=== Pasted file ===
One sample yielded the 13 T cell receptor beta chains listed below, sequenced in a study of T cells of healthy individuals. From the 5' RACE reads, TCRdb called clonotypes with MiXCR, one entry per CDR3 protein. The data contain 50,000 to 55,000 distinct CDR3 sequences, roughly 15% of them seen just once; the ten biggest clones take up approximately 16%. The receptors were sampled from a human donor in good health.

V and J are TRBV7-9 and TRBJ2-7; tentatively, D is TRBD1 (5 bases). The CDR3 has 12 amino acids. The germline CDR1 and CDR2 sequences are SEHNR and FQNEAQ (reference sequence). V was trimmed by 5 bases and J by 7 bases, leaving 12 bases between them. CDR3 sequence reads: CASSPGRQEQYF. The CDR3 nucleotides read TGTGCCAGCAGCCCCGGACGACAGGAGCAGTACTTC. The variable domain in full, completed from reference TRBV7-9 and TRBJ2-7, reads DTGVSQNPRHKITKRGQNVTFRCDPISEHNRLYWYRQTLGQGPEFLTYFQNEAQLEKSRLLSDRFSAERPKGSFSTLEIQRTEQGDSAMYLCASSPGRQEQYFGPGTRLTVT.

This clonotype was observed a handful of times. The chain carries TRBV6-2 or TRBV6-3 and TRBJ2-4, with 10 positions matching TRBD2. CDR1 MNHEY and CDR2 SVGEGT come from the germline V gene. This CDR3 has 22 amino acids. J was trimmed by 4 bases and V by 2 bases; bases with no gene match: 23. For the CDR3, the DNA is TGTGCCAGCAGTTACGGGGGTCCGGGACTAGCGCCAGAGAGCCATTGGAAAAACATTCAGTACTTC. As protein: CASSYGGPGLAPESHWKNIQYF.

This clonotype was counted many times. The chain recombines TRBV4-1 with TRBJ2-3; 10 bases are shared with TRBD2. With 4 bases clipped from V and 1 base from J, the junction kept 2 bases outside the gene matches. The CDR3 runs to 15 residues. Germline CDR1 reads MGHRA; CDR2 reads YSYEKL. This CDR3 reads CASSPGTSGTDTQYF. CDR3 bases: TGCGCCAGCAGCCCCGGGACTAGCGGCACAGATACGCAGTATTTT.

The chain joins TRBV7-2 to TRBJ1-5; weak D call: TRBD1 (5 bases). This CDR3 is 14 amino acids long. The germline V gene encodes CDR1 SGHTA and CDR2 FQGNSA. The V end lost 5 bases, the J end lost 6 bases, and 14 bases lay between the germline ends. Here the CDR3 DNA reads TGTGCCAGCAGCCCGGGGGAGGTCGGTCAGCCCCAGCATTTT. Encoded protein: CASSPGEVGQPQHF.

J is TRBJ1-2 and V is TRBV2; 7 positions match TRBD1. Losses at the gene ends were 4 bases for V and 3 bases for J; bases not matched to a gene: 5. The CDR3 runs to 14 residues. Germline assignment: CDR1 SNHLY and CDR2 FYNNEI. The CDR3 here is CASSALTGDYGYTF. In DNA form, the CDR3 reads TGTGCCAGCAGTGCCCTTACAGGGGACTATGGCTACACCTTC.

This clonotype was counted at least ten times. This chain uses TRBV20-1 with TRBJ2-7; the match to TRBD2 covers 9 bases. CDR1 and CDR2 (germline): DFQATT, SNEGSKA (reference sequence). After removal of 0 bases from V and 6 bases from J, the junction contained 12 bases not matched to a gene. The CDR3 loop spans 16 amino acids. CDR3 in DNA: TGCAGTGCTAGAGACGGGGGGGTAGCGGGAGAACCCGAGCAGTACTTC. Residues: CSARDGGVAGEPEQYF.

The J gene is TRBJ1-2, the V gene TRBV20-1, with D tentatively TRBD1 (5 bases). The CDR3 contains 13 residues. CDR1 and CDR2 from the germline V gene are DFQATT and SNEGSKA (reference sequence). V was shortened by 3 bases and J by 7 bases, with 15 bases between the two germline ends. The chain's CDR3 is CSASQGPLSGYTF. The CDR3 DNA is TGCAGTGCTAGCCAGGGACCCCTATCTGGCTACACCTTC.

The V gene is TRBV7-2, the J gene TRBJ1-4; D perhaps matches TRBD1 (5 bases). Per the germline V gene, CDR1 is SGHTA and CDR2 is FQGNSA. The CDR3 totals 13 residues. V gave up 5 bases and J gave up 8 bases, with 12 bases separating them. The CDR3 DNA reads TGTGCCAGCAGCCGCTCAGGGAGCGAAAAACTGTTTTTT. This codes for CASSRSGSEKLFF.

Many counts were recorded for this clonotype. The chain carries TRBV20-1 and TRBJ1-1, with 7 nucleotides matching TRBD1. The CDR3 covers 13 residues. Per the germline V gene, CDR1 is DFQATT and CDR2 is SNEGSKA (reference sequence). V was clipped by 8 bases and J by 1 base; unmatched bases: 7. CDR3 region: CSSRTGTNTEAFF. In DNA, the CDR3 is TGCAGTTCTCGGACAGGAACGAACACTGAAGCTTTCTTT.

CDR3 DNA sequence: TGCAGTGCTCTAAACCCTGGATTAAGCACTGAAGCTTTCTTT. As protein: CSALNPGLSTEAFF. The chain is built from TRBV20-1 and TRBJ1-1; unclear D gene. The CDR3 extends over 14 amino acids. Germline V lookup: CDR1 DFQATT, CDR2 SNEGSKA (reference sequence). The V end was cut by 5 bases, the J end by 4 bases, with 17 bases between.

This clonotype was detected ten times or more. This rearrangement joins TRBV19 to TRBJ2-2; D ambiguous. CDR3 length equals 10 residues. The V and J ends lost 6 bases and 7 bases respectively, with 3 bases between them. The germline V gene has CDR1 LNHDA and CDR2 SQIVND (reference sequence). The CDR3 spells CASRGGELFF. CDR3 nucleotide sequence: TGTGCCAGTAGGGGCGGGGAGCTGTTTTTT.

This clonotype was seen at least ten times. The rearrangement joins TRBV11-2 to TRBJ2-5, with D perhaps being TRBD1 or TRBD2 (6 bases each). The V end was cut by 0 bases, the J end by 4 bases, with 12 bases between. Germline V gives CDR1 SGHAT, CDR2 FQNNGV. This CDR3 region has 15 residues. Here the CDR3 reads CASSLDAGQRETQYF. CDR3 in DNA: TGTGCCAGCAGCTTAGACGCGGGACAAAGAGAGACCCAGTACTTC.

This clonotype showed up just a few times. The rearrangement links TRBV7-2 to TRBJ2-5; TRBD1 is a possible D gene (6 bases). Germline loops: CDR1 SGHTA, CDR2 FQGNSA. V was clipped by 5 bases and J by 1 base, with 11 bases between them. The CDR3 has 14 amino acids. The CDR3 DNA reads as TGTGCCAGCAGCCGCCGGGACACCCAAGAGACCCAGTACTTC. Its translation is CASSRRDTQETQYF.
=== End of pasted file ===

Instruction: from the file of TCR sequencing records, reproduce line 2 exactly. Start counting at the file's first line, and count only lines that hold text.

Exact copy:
V and J are TRBV7-9 and TRBJ2-7; tentatively, D is TRBD1 (5 bases). The CDR3 has 12 amino acids. The germline CDR1 and CDR2 sequences are SEHNR and FQNEAQ (reference sequence). V was trimmed by 5 bases and J by 7 bases, leaving 12 bases between them. CDR3 sequence reads: CASSPGRQEQYF. The CDR3 nucleotides read TGTGCCAGCAGCCCCGGACGACAGGAGCAGTACTTC. The variable domain in full, completed from reference TRBV7-9 and TRBJ2-7, reads DTGVSQNPRHKITKRGQNVTFRCDPISEHNRLYWYRQTLGQGPEFLTYFQNEAQLEKSRLLSDRFSAERPKGSFSTLEIQRTEQGDSAMYLCASSPGRQEQYFGPGTRLTVT.